People often think cooking from scratch is more expensive than buying frozen or eating out. In some cases, it can be. But when bought in bulk (flour, sugar, herd and meat shares) it is often less expensive. Most of our meat is venison, which we kill ourselves. The remainder of our meat either comes from our backyard or from herd shares with other homesteaders. With that said, I understand that raising your own meat might not be possible for you right now. However, going in halves with someone else on a cow, or buying a whole hog from another farmer will typically last a family of 3-4 for 5-6 months. If it's a large cow, it will last much longer and will be much less expensive and healthier than buying meat from a store. Many times, even a specialty store or farm store can be much more expensive than buying meat directly from a farmer and having the animal processed yourself.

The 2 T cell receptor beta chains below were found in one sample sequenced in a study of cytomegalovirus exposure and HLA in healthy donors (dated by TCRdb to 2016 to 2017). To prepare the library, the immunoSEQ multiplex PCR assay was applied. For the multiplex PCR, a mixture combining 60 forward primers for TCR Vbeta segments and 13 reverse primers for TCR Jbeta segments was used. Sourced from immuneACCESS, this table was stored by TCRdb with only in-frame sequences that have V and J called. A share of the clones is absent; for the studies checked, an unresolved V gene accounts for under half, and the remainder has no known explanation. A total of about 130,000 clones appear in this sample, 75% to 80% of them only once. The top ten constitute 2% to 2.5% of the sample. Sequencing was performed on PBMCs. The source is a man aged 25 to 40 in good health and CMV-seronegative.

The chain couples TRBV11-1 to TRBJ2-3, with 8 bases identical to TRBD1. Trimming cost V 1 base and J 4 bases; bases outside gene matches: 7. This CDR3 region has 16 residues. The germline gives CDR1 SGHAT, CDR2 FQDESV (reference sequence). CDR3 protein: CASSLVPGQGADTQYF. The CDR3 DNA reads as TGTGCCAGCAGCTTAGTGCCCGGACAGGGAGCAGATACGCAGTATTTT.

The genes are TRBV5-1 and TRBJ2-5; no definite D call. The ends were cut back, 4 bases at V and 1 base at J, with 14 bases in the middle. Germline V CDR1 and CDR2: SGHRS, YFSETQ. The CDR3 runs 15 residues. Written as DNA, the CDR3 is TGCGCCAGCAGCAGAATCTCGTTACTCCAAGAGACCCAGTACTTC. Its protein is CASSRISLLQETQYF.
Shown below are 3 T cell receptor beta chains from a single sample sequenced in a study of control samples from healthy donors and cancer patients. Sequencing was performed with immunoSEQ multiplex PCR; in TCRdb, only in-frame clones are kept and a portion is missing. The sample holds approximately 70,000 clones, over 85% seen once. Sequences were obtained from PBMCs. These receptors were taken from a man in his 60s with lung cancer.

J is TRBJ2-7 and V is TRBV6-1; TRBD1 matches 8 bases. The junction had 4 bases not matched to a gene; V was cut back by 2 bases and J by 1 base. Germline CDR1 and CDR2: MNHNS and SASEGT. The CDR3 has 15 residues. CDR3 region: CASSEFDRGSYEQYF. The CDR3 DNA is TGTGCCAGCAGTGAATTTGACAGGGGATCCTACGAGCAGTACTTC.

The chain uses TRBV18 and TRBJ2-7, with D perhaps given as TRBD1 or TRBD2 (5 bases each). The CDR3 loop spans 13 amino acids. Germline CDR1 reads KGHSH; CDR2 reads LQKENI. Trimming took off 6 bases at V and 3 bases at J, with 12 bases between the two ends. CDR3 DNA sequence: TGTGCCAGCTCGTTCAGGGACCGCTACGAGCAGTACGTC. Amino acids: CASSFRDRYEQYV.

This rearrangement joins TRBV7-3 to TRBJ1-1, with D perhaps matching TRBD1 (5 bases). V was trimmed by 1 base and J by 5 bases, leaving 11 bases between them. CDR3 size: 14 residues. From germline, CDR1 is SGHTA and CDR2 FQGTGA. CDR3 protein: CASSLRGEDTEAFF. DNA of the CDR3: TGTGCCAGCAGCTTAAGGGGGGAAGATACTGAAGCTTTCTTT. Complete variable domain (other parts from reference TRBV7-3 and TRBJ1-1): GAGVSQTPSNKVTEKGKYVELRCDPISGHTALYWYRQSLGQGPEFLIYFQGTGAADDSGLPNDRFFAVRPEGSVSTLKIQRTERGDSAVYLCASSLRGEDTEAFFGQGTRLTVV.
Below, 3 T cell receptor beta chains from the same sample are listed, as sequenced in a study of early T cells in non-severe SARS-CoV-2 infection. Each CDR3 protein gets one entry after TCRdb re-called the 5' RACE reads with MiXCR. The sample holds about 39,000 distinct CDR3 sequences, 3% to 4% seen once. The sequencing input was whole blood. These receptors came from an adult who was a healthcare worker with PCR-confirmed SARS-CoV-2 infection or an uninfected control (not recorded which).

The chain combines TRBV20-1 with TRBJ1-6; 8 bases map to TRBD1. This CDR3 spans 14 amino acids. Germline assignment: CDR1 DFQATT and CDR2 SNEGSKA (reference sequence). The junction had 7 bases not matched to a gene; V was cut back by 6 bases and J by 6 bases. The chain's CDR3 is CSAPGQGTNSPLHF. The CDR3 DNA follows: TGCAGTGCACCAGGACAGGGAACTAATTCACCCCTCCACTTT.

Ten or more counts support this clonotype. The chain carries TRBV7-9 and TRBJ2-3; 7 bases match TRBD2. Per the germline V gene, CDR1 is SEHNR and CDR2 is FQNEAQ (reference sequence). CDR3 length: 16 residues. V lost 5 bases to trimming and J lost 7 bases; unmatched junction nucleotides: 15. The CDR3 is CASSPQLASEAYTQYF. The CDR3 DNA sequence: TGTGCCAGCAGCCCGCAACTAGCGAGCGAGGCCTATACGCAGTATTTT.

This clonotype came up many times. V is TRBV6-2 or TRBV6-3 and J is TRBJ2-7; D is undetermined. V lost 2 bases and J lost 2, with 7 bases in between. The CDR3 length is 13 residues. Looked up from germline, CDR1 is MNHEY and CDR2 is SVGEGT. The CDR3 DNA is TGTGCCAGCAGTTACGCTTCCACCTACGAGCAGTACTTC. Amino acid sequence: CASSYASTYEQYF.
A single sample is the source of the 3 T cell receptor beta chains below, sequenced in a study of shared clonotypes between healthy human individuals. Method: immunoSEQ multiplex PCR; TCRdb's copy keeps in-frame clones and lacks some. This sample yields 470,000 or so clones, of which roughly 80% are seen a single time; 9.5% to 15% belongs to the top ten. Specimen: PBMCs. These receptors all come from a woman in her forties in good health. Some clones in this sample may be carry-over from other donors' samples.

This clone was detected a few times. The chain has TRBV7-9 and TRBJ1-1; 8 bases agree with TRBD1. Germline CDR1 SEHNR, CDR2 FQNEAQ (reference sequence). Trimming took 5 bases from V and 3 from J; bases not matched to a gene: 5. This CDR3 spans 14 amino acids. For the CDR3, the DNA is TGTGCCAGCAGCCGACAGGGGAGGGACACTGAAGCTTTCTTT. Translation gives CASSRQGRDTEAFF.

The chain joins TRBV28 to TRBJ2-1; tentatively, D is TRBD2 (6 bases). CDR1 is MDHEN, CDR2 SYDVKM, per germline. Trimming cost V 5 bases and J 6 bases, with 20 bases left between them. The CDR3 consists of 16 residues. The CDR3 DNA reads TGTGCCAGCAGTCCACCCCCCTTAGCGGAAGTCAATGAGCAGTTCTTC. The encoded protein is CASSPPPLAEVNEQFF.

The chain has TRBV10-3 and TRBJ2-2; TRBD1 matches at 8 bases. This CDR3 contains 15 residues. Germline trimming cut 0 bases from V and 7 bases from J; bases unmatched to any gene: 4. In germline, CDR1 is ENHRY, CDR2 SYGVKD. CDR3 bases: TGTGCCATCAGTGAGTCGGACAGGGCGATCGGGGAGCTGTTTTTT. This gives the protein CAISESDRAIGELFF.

Start Using Essential Oils and Herbal Remedies More Often

Start little. Don't take it on all at once. Start with everyday nicks, bumps, headaches, and the common cold. And remember that you've spent a lifetime putting bad things into your body. Switching to all natural remedies and Essential Oils (EOs) might not necessarily work miracles right away. Prevention, however, is key when going completely herbal. While EOs and herbal remedies can heal just as well as antibiotics in some cases, their biggest miracle happens when you begin using them as prevention to illness and disease.

In any case, please do not douse yourself or your family members in EOs everyday, it's not healthy when using for prevention. I always tend to try herbal remedies before automatically going for the EOs. EOs are so potent and should be used sparingly unless actively treating an ailment.

We could talk for days about which EO brand to use, but ultimately, it's whatever your budget can afford and what is the purest. I tend to stay away from large multi-level-marketing companies just because there is too much hype around them. I have, however, used many of them and loved them. I do prefer the Nature's Oil EOs though, from Bulk Apothecary. It allows me to buy more for less, and the oils are equally as pure and therapeutic grade as MLM companies. Read more about why I use this brand here.

Make Your Own Toothpaste and Deodorant